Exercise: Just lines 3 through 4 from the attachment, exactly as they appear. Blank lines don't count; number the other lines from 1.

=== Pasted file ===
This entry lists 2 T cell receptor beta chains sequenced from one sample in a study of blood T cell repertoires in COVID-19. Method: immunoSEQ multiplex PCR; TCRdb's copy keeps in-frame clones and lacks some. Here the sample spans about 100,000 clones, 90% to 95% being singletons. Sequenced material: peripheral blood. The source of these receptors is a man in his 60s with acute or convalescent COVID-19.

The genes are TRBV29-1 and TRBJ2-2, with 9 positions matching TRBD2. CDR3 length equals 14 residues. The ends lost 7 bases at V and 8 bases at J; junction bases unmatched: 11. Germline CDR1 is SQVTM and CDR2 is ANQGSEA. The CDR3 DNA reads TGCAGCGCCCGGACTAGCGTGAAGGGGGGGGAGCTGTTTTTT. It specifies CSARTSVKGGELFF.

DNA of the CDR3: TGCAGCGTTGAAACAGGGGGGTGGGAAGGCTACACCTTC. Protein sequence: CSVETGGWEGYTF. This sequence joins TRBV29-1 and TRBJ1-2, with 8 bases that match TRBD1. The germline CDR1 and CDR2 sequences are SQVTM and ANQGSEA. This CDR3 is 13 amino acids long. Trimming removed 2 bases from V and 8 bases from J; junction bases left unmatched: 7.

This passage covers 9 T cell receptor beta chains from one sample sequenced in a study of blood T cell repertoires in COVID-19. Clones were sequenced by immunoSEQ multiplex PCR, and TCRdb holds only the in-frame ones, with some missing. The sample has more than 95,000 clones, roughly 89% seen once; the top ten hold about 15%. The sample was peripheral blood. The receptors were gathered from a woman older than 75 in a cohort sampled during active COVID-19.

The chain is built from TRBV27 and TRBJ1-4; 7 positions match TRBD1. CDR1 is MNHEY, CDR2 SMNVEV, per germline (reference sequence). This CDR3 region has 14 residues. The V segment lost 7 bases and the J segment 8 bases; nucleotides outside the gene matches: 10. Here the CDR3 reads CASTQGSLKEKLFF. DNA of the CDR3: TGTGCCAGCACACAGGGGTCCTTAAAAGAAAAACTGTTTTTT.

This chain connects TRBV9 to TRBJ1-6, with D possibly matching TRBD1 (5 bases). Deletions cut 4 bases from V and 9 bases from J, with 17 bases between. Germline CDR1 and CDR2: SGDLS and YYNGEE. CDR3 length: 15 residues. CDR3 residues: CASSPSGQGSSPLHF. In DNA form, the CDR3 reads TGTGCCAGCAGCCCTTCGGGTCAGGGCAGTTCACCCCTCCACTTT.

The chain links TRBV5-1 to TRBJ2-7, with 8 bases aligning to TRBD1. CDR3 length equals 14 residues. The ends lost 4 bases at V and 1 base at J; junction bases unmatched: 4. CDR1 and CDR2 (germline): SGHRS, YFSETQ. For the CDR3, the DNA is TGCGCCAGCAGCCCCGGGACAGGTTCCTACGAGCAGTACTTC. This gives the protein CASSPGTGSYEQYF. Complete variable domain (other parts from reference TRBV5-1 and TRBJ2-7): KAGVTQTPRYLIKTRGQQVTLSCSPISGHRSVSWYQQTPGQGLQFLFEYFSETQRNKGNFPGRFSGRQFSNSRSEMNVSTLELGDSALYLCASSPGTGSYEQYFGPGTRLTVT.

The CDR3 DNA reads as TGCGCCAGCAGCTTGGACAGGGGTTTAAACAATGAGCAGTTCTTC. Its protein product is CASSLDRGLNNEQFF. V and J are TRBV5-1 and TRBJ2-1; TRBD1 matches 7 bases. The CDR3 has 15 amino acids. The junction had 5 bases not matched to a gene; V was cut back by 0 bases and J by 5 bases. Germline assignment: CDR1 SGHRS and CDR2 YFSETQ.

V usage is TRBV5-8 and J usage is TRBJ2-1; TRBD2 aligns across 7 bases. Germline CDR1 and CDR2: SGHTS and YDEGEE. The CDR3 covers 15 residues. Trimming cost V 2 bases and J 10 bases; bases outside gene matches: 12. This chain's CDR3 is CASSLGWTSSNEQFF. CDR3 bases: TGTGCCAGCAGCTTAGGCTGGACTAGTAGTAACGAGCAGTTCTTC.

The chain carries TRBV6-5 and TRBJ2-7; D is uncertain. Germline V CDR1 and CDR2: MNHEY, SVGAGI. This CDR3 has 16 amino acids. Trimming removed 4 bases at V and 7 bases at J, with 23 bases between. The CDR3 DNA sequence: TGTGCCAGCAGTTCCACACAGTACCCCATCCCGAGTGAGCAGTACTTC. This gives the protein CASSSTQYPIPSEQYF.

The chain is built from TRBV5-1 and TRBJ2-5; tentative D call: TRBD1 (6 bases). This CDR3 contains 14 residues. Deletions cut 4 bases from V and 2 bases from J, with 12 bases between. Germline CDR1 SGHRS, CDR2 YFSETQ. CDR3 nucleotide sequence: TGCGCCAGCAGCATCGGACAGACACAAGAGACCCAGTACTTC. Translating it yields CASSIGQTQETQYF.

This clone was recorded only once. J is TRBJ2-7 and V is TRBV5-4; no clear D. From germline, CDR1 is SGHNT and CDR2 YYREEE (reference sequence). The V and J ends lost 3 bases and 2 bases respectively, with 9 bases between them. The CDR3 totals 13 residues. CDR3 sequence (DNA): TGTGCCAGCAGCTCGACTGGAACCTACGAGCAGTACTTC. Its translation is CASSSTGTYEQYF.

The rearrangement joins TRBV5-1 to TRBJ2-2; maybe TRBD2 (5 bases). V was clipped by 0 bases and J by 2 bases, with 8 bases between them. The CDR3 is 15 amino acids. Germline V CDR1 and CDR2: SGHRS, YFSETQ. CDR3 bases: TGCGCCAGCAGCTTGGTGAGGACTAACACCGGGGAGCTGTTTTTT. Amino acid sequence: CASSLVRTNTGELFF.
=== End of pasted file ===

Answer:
DNA of the CDR3: TGCAGCGTTGAAACAGGGGGGTGGGAAGGCTACACCTTC. Protein sequence: CSVETGGWEGYTF. This sequence joins TRBV29-1 and TRBJ1-2, with 8 bases that match TRBD1. The germline CDR1 and CDR2 sequences are SQVTM and ANQGSEA. This CDR3 is 13 amino acids long. Trimming removed 2 bases from V and 8 bases from J; junction bases left unmatched: 7.

This passage covers 9 T cell receptor beta chains from one sample sequenced in a study of blood T cell repertoires in COVID-19. Clones were sequenced by immunoSEQ multiplex PCR, and TCRdb holds only the in-frame ones, with some missing. The sample has more than 95,000 clones, roughly 89% seen once; the top ten hold about 15%. The sample was peripheral blood. The receptors were gathered from a woman older than 75 in a cohort sampled during active COVID-19.